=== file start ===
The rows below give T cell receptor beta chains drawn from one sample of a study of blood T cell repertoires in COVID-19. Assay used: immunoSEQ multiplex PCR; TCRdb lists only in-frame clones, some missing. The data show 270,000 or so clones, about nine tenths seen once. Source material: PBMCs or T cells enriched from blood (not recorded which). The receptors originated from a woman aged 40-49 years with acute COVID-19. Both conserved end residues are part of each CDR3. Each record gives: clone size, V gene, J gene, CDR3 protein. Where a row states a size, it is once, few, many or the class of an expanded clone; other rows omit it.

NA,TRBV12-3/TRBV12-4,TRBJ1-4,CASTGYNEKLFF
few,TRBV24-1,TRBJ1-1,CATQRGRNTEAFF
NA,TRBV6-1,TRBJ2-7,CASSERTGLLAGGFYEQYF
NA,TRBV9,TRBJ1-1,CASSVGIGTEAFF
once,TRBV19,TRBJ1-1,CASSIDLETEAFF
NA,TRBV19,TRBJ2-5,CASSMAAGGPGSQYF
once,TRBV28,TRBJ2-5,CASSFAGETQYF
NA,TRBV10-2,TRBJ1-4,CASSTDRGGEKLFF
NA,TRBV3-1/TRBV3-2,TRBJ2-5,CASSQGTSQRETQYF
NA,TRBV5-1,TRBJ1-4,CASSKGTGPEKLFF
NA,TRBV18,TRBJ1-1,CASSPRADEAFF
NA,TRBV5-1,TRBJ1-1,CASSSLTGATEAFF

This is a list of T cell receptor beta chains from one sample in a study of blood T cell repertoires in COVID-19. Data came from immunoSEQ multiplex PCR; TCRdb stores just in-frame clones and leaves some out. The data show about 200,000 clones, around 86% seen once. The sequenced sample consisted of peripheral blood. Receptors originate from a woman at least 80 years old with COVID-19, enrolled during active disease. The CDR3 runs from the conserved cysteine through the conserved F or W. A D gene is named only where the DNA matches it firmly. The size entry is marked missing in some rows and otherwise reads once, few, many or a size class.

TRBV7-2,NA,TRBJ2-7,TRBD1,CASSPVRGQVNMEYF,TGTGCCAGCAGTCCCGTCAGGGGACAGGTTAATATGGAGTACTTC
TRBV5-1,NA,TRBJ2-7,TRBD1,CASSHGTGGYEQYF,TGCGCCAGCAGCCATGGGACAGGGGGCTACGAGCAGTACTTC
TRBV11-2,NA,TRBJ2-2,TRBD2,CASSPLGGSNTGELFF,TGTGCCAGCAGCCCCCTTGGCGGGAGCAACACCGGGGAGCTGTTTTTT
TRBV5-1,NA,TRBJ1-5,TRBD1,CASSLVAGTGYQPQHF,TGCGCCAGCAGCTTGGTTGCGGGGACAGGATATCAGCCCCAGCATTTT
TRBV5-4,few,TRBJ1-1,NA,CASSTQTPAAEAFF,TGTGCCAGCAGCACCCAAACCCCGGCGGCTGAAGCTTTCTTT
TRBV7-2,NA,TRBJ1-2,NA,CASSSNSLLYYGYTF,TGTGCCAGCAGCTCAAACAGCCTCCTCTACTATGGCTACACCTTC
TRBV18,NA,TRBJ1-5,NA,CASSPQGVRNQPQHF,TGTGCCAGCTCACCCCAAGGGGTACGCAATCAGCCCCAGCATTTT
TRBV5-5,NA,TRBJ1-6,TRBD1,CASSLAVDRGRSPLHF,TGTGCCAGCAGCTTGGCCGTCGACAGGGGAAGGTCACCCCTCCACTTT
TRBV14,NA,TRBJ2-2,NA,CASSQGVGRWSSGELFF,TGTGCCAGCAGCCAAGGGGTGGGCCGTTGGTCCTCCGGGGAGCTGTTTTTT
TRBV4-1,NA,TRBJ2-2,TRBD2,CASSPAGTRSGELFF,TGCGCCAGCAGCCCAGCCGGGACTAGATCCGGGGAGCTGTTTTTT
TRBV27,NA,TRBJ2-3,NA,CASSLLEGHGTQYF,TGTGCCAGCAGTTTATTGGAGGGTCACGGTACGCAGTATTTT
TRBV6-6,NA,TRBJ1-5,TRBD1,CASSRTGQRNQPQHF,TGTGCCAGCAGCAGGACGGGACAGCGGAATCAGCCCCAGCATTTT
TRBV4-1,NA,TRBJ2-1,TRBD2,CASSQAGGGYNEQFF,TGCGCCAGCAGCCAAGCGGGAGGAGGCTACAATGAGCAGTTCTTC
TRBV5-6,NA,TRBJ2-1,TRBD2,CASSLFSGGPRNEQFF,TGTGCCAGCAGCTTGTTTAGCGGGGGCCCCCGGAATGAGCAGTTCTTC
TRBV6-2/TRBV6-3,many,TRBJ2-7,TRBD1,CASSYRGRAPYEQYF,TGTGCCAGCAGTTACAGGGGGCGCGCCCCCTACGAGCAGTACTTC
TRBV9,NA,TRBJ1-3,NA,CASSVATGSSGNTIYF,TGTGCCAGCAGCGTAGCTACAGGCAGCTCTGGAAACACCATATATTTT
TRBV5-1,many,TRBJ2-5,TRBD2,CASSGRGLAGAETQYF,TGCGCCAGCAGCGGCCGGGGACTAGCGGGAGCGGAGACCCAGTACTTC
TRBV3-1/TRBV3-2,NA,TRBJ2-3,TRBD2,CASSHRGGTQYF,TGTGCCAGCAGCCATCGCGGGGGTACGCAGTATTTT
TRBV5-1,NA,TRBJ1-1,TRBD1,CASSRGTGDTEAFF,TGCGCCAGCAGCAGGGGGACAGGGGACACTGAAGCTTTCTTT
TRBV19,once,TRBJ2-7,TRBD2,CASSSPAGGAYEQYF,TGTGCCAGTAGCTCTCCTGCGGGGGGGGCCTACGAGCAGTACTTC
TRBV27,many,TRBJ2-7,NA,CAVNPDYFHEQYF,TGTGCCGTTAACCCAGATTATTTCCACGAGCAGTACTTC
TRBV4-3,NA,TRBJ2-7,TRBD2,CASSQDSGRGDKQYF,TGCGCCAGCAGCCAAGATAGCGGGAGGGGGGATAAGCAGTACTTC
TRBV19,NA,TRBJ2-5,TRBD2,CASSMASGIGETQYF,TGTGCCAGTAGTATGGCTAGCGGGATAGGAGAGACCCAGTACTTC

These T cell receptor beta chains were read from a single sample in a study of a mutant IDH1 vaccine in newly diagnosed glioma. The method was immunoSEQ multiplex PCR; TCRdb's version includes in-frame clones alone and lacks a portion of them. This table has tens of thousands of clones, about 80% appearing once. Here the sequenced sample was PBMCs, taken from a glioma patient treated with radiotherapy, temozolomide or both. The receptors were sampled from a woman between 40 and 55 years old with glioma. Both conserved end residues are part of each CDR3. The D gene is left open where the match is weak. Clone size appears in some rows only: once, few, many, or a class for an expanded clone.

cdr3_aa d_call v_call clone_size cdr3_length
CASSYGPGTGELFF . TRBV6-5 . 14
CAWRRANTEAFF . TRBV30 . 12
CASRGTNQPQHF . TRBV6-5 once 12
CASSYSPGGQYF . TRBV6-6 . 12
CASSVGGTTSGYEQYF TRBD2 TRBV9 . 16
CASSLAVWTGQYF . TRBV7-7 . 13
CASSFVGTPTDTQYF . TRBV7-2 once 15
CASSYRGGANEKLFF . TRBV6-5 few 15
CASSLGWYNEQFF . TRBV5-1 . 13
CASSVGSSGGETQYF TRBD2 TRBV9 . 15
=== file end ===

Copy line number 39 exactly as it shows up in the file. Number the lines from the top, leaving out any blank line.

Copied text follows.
cdr3_aa d_call v_call clone_size cdr3_length